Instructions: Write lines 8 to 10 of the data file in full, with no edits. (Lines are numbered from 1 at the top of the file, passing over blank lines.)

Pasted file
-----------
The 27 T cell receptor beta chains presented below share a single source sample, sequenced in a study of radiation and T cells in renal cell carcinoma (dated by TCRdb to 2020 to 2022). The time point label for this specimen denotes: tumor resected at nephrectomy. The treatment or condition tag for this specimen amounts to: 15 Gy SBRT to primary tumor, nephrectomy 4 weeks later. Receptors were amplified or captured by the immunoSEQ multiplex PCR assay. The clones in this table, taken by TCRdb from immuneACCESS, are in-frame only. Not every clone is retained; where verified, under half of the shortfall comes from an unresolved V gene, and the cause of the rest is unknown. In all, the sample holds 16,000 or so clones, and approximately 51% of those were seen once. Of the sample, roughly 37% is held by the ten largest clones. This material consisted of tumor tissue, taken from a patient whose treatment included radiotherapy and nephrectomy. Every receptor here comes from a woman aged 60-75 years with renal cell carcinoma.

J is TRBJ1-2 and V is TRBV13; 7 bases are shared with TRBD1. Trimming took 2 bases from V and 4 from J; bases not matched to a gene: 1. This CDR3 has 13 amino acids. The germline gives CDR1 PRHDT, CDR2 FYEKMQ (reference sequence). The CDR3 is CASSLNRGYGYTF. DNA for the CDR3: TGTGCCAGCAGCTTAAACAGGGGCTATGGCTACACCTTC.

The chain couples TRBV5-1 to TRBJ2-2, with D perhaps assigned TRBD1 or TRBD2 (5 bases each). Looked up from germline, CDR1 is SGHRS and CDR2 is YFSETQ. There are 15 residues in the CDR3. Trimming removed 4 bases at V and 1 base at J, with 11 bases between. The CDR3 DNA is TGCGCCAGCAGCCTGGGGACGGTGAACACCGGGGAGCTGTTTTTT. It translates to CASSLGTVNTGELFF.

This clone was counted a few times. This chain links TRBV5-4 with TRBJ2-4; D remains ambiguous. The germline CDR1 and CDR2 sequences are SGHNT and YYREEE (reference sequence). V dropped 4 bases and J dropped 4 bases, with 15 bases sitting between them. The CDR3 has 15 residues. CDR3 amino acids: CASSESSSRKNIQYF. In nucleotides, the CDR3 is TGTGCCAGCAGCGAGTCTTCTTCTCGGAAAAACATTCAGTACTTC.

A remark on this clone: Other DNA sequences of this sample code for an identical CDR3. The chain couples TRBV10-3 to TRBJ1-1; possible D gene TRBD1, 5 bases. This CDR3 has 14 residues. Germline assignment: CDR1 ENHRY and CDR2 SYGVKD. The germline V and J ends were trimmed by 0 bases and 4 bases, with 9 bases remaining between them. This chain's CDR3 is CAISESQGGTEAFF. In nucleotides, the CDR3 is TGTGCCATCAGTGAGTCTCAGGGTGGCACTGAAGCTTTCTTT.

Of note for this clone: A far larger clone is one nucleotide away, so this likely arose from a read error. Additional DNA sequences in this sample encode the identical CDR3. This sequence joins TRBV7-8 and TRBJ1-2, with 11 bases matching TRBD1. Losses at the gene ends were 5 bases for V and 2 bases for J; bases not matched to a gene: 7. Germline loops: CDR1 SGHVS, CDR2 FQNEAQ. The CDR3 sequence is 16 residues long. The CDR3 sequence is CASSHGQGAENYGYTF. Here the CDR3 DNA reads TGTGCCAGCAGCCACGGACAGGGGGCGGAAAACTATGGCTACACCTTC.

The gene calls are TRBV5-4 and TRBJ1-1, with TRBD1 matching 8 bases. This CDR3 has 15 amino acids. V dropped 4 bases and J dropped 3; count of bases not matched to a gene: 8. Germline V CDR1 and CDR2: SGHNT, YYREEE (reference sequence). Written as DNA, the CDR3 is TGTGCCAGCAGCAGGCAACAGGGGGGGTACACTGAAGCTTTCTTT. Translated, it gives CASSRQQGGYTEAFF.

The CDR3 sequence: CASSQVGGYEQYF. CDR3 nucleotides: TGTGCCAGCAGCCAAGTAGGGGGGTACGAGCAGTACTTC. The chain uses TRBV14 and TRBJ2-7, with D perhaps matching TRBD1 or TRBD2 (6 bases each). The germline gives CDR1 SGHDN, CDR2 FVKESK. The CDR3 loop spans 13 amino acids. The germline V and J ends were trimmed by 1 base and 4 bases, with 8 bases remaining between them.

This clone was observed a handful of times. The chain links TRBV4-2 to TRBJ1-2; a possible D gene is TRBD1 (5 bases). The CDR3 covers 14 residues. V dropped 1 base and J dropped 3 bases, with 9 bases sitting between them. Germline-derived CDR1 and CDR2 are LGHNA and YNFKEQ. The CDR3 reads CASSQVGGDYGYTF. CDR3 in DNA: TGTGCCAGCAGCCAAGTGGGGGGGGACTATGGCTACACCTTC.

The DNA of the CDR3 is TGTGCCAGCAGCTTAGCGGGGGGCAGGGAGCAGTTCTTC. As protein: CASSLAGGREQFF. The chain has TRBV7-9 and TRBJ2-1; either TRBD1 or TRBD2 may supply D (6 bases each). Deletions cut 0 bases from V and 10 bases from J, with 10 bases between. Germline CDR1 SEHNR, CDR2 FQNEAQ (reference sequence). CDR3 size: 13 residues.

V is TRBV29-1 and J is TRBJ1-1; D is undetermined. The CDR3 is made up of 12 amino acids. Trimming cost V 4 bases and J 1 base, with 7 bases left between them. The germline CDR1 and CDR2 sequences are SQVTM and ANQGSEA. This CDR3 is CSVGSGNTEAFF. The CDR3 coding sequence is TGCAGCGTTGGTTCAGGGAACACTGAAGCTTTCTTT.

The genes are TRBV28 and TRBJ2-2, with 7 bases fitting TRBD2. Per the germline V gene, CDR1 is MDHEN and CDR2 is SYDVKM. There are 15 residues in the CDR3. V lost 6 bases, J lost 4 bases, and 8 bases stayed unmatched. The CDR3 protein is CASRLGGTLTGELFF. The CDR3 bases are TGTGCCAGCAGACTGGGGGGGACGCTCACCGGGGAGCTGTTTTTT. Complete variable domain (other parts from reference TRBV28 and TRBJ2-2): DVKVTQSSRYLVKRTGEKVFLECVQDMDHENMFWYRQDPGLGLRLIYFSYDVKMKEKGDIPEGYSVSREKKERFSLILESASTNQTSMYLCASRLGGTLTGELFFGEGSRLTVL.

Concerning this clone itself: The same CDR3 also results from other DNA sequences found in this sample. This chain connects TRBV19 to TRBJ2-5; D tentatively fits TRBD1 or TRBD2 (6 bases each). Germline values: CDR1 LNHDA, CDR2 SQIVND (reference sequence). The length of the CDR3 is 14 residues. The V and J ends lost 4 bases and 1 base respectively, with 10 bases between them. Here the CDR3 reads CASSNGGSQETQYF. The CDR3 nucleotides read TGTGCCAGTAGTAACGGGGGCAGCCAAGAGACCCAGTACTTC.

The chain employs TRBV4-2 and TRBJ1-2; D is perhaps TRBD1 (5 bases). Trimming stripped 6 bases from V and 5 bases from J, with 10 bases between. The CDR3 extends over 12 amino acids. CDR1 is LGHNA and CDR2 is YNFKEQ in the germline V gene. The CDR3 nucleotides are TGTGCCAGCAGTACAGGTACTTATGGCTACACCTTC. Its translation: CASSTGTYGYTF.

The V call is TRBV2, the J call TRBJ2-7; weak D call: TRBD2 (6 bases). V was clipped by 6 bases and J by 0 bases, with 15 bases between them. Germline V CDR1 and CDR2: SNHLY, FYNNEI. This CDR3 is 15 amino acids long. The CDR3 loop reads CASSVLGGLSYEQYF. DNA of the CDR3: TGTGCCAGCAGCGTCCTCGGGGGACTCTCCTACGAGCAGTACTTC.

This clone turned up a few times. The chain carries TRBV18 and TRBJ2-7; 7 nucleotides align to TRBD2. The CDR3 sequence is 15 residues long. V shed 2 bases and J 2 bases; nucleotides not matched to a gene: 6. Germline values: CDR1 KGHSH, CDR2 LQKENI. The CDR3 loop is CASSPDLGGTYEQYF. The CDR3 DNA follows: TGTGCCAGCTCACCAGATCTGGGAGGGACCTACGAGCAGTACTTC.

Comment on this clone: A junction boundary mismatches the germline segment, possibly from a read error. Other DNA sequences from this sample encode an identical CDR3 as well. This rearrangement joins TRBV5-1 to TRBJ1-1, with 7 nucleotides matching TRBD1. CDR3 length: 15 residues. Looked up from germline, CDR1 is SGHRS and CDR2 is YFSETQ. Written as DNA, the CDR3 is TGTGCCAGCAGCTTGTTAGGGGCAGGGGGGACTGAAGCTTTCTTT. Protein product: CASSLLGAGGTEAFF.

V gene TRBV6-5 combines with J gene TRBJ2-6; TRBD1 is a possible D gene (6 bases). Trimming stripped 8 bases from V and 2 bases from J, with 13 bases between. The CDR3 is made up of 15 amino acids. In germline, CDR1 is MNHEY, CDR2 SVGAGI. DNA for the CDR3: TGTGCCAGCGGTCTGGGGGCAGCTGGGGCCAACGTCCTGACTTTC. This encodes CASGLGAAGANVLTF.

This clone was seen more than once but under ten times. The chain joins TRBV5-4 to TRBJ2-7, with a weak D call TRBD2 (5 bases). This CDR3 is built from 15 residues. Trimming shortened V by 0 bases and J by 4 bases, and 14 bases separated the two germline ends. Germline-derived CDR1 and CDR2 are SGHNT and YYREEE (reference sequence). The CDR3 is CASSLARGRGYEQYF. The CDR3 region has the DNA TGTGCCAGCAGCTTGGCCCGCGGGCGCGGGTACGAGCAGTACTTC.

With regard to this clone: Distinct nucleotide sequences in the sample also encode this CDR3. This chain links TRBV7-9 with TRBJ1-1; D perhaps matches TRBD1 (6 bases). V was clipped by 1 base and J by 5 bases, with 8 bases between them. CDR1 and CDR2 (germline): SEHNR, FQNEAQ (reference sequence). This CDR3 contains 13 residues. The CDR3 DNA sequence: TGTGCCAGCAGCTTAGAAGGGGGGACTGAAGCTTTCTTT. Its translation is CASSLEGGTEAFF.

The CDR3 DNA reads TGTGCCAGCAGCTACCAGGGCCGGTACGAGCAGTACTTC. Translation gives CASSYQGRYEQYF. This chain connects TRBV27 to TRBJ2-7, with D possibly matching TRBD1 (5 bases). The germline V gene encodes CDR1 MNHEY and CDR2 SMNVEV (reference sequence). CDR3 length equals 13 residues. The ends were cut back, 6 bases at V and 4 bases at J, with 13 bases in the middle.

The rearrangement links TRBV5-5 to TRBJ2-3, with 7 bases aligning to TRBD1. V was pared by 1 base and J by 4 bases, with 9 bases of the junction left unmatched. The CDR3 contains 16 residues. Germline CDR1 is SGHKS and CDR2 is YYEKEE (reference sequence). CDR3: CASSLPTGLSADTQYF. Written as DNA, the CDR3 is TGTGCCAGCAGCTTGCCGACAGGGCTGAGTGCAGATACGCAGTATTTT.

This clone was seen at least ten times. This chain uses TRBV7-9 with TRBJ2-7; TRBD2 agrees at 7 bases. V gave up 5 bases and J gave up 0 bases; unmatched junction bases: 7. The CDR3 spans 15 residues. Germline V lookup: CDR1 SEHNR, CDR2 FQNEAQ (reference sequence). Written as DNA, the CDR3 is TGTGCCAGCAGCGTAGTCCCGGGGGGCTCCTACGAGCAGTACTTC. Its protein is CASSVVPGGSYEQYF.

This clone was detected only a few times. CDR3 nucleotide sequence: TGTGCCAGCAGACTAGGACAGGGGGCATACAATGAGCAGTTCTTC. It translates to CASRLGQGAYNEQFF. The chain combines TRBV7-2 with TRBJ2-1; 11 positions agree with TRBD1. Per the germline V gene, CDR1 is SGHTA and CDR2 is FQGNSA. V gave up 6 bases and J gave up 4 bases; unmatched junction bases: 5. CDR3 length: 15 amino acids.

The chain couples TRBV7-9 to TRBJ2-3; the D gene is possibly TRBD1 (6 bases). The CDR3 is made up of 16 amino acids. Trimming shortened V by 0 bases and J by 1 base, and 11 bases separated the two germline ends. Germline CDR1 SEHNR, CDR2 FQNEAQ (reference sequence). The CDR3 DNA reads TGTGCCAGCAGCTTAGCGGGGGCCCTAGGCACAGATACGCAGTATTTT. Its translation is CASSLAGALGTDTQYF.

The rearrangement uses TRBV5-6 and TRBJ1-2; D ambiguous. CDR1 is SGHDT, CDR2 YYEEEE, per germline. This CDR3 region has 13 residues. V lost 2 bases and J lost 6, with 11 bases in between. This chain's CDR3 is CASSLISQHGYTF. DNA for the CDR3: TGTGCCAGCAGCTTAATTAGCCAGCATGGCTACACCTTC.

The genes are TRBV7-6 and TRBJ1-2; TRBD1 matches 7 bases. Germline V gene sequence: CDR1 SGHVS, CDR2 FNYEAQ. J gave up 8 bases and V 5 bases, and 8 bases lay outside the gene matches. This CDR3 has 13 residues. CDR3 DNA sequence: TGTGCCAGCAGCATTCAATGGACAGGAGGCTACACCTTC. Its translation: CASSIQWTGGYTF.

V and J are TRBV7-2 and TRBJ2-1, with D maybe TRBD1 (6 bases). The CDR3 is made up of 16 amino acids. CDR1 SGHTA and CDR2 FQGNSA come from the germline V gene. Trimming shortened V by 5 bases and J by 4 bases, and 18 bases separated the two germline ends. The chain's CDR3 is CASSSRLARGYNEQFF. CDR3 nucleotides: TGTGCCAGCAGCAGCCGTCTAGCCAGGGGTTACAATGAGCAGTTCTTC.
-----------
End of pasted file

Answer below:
The CDR3 sequence: CASSQVGGYEQYF. CDR3 nucleotides: TGTGCCAGCAGCCAAGTAGGGGGGTACGAGCAGTACTTC. The chain uses TRBV14 and TRBJ2-7, with D perhaps matching TRBD1 or TRBD2 (6 bases each). The germline gives CDR1 SGHDN, CDR2 FVKESK. The CDR3 loop spans 13 amino acids. The germline V and J ends were trimmed by 1 base and 4 bases, with 8 bases remaining between them.

This clone was observed a handful of times. The chain links TRBV4-2 to TRBJ1-2; a possible D gene is TRBD1 (5 bases). The CDR3 covers 14 residues. V dropped 1 base and J dropped 3 bases, with 9 bases sitting between them. Germline-derived CDR1 and CDR2 are LGHNA and YNFKEQ. The CDR3 reads CASSQVGGDYGYTF. CDR3 in DNA: TGTGCCAGCAGCCAAGTGGGGGGGGACTATGGCTACACCTTC.

The DNA of the CDR3 is TGTGCCAGCAGCTTAGCGGGGGGCAGGGAGCAGTTCTTC. As protein: CASSLAGGREQFF. The chain has TRBV7-9 and TRBJ2-1; either TRBD1 or TRBD2 may supply D (6 bases each). Deletions cut 0 bases from V and 10 bases from J, with 10 bases between. Germline CDR1 SEHNR, CDR2 FQNEAQ (reference sequence). CDR3 size: 13 residues.